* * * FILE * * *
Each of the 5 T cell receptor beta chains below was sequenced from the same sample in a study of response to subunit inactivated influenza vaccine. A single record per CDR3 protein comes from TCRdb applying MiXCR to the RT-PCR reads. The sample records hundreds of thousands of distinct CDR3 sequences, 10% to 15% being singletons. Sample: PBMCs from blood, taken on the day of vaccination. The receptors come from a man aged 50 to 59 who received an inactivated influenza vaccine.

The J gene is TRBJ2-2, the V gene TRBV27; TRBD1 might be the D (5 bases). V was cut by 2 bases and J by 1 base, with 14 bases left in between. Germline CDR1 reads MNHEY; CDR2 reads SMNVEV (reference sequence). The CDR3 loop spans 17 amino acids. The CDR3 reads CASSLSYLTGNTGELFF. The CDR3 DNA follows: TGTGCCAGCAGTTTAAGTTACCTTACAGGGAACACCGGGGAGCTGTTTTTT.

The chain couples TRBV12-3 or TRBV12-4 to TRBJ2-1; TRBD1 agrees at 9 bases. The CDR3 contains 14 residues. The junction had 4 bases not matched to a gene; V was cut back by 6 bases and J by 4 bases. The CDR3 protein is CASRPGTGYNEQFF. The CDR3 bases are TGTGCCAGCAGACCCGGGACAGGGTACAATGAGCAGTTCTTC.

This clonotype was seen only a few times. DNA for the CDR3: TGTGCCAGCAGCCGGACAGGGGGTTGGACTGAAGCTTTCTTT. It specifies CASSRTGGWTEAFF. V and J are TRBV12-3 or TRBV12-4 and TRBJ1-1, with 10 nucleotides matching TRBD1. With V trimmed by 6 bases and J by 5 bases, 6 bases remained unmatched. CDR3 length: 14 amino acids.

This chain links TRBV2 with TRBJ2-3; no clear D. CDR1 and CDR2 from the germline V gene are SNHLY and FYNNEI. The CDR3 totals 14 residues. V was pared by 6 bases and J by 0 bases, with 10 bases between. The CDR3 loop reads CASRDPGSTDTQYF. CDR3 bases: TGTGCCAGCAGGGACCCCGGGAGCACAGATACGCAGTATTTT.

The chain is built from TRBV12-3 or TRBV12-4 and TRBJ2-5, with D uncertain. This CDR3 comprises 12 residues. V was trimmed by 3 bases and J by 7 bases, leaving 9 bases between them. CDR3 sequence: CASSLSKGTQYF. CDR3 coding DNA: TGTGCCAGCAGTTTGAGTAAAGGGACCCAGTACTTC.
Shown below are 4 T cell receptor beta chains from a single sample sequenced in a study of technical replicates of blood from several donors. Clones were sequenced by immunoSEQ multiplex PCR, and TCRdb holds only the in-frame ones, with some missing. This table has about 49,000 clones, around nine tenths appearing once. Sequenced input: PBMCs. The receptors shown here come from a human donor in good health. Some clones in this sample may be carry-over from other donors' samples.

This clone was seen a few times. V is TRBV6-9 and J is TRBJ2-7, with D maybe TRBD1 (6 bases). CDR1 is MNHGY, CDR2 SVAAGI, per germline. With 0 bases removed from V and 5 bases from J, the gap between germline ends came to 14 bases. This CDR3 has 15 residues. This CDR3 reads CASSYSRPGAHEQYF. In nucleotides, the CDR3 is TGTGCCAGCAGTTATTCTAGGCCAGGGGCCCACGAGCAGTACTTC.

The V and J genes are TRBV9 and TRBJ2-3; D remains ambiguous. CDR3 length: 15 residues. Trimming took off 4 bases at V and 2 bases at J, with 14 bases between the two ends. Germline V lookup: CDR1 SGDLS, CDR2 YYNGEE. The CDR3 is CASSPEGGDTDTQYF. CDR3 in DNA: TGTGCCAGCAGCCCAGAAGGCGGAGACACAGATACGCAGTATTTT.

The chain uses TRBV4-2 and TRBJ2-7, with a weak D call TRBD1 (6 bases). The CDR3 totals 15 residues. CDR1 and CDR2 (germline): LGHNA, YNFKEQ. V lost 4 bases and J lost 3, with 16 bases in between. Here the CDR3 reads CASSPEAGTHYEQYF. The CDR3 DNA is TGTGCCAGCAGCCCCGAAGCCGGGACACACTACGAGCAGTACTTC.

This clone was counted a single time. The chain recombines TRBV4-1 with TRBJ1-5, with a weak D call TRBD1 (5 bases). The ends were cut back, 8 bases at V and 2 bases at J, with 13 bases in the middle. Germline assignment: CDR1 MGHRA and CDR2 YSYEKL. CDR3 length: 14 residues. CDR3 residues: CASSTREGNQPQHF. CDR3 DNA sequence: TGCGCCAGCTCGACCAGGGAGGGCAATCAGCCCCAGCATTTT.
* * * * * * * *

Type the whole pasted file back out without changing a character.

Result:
Each of the 5 T cell receptor beta chains below was sequenced from the same sample in a study of response to subunit inactivated influenza vaccine. A single record per CDR3 protein comes from TCRdb applying MiXCR to the RT-PCR reads. The sample records hundreds of thousands of distinct CDR3 sequences, 10% to 15% being singletons. Sample: PBMCs from blood, taken on the day of vaccination. The receptors come from a man aged 50 to 59 who received an inactivated influenza vaccine.

The J gene is TRBJ2-2, the V gene TRBV27; TRBD1 might be the D (5 bases). V was cut by 2 bases and J by 1 base, with 14 bases left in between. Germline CDR1 reads MNHEY; CDR2 reads SMNVEV (reference sequence). The CDR3 loop spans 17 amino acids. The CDR3 reads CASSLSYLTGNTGELFF. The CDR3 DNA follows: TGTGCCAGCAGTTTAAGTTACCTTACAGGGAACACCGGGGAGCTGTTTTTT.

The chain couples TRBV12-3 or TRBV12-4 to TRBJ2-1; TRBD1 agrees at 9 bases. The CDR3 contains 14 residues. The junction had 4 bases not matched to a gene; V was cut back by 6 bases and J by 4 bases. The CDR3 protein is CASRPGTGYNEQFF. The CDR3 bases are TGTGCCAGCAGACCCGGGACAGGGTACAATGAGCAGTTCTTC.

This clonotype was seen only a few times. DNA for the CDR3: TGTGCCAGCAGCCGGACAGGGGGTTGGACTGAAGCTTTCTTT. It specifies CASSRTGGWTEAFF. V and J are TRBV12-3 or TRBV12-4 and TRBJ1-1, with 10 nucleotides matching TRBD1. With V trimmed by 6 bases and J by 5 bases, 6 bases remained unmatched. CDR3 length: 14 amino acids.

This chain links TRBV2 with TRBJ2-3; no clear D. CDR1 and CDR2 from the germline V gene are SNHLY and FYNNEI. The CDR3 totals 14 residues. V was pared by 6 bases and J by 0 bases, with 10 bases between. The CDR3 loop reads CASRDPGSTDTQYF. CDR3 bases: TGTGCCAGCAGGGACCCCGGGAGCACAGATACGCAGTATTTT.

The chain is built from TRBV12-3 or TRBV12-4 and TRBJ2-5, with D uncertain. This CDR3 comprises 12 residues. V was trimmed by 3 bases and J by 7 bases, leaving 9 bases between them. CDR3 sequence: CASSLSKGTQYF. CDR3 coding DNA: TGTGCCAGCAGTTTGAGTAAAGGGACCCAGTACTTC.
Shown below are 4 T cell receptor beta chains from a single sample sequenced in a study of technical replicates of blood from several donors. Clones were sequenced by immunoSEQ multiplex PCR, and TCRdb holds only the in-frame ones, with some missing. This table has about 49,000 clones, around nine tenths appearing once. Sequenced input: PBMCs. The receptors shown here come from a human donor in good health. Some clones in this sample may be carry-over from other donors' samples.

This clone was seen a few times. V is TRBV6-9 and J is TRBJ2-7, with D maybe TRBD1 (6 bases). CDR1 is MNHGY, CDR2 SVAAGI, per germline. With 0 bases removed from V and 5 bases from J, the gap between germline ends came to 14 bases. This CDR3 has 15 residues. This CDR3 reads CASSYSRPGAHEQYF. In nucleotides, the CDR3 is TGTGCCAGCAGTTATTCTAGGCCAGGGGCCCACGAGCAGTACTTC.

The V and J genes are TRBV9 and TRBJ2-3; D remains ambiguous. CDR3 length: 15 residues. Trimming took off 4 bases at V and 2 bases at J, with 14 bases between the two ends. Germline V lookup: CDR1 SGDLS, CDR2 YYNGEE. The CDR3 is CASSPEGGDTDTQYF. CDR3 in DNA: TGTGCCAGCAGCCCAGAAGGCGGAGACACAGATACGCAGTATTTT.

The chain uses TRBV4-2 and TRBJ2-7, with a weak D call TRBD1 (6 bases). The CDR3 totals 15 residues. CDR1 and CDR2 (germline): LGHNA, YNFKEQ. V lost 4 bases and J lost 3, with 16 bases in between. Here the CDR3 reads CASSPEAGTHYEQYF. The CDR3 DNA is TGTGCCAGCAGCCCCGAAGCCGGGACACACTACGAGCAGTACTTC.

This clone was counted a single time. The chain recombines TRBV4-1 with TRBJ1-5, with a weak D call TRBD1 (5 bases). The ends were cut back, 8 bases at V and 2 bases at J, with 13 bases in the middle. Germline assignment: CDR1 MGHRA and CDR2 YSYEKL. CDR3 length: 14 residues. CDR3 residues: CASSTREGNQPQHF. CDR3 DNA sequence: TGCGCCAGCTCGACCAGGGAGGGCAATCAGCCCCAGCATTTT.